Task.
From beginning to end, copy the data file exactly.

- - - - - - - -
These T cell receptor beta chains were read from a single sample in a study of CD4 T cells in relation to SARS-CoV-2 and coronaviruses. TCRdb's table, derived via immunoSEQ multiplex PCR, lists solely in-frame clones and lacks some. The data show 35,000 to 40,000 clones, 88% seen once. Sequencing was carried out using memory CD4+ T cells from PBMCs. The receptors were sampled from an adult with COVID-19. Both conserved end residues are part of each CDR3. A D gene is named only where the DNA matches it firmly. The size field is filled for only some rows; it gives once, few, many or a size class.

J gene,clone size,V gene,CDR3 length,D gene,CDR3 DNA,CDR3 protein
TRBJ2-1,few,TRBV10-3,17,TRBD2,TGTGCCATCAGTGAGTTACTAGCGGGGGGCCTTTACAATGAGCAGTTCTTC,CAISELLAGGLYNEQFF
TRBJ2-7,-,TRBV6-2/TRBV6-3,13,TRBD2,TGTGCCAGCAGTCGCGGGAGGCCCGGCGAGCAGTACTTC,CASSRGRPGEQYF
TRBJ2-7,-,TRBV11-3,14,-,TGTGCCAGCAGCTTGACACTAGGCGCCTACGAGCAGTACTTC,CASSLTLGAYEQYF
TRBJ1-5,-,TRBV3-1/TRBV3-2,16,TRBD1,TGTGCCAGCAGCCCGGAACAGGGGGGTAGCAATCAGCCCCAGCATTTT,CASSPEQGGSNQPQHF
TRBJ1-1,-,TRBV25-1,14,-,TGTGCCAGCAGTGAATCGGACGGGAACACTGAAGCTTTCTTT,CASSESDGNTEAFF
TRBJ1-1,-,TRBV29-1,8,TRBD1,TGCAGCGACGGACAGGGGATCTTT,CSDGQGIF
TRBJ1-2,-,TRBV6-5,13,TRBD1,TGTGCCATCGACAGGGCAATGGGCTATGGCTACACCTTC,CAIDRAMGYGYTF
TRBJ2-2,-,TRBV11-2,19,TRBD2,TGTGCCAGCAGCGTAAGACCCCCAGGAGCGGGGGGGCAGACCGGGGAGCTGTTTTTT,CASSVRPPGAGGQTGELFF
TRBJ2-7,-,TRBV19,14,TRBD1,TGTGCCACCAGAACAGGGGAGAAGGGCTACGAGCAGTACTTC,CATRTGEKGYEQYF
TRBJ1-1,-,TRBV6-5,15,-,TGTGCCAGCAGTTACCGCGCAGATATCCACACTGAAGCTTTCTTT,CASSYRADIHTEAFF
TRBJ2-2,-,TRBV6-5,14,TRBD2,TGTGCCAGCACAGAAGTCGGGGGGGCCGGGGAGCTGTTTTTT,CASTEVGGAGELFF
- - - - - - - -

These T cell receptor beta chains were read from a single sample in a study of CD4 T cells in relation to SARS-CoV-2 and coronaviruses. TCRdb's table, derived via immunoSEQ multiplex PCR, lists solely in-frame clones and lacks some. The data show 35,000 to 40,000 clones, 88% seen once. Sequencing was carried out using memory CD4+ T cells from PBMCs. The receptors were sampled from an adult with COVID-19. Both conserved end residues are part of each CDR3. A D gene is named only where the DNA matches it firmly. The size field is filled for only some rows; it gives once, few, many or a size class.

J gene,clone size,V gene,CDR3 length,D gene,CDR3 DNA,CDR3 protein
TRBJ2-1,few,TRBV10-3,17,TRBD2,TGTGCCATCAGTGAGTTACTAGCGGGGGGCCTTTACAATGAGCAGTTCTTC,CAISELLAGGLYNEQFF
TRBJ2-7,-,TRBV6-2/TRBV6-3,13,TRBD2,TGTGCCAGCAGTCGCGGGAGGCCCGGCGAGCAGTACTTC,CASSRGRPGEQYF
TRBJ2-7,-,TRBV11-3,14,-,TGTGCCAGCAGCTTGACACTAGGCGCCTACGAGCAGTACTTC,CASSLTLGAYEQYF
TRBJ1-5,-,TRBV3-1/TRBV3-2,16,TRBD1,TGTGCCAGCAGCCCGGAACAGGGGGGTAGCAATCAGCCCCAGCATTTT,CASSPEQGGSNQPQHF
TRBJ1-1,-,TRBV25-1,14,-,TGTGCCAGCAGTGAATCGGACGGGAACACTGAAGCTTTCTTT,CASSESDGNTEAFF
TRBJ1-1,-,TRBV29-1,8,TRBD1,TGCAGCGACGGACAGGGGATCTTT,CSDGQGIF
TRBJ1-2,-,TRBV6-5,13,TRBD1,TGTGCCATCGACAGGGCAATGGGCTATGGCTACACCTTC,CAIDRAMGYGYTF
TRBJ2-2,-,TRBV11-2,19,TRBD2,TGTGCCAGCAGCGTAAGACCCCCAGGAGCGGGGGGGCAGACCGGGGAGCTGTTTTTT,CASSVRPPGAGGQTGELFF
TRBJ2-7,-,TRBV19,14,TRBD1,TGTGCCACCAGAACAGGGGAGAAGGGCTACGAGCAGTACTTC,CATRTGEKGYEQYF
TRBJ1-1,-,TRBV6-5,15,-,TGTGCCAGCAGTTACCGCGCAGATATCCACACTGAAGCTTTCTTT,CASSYRADIHTEAFF
TRBJ2-2,-,TRBV6-5,14,TRBD2,TGTGCCAGCACAGAAGTCGGGGGGGCCGGGGAGCTGTTTTTT,CASTEVGGAGELFF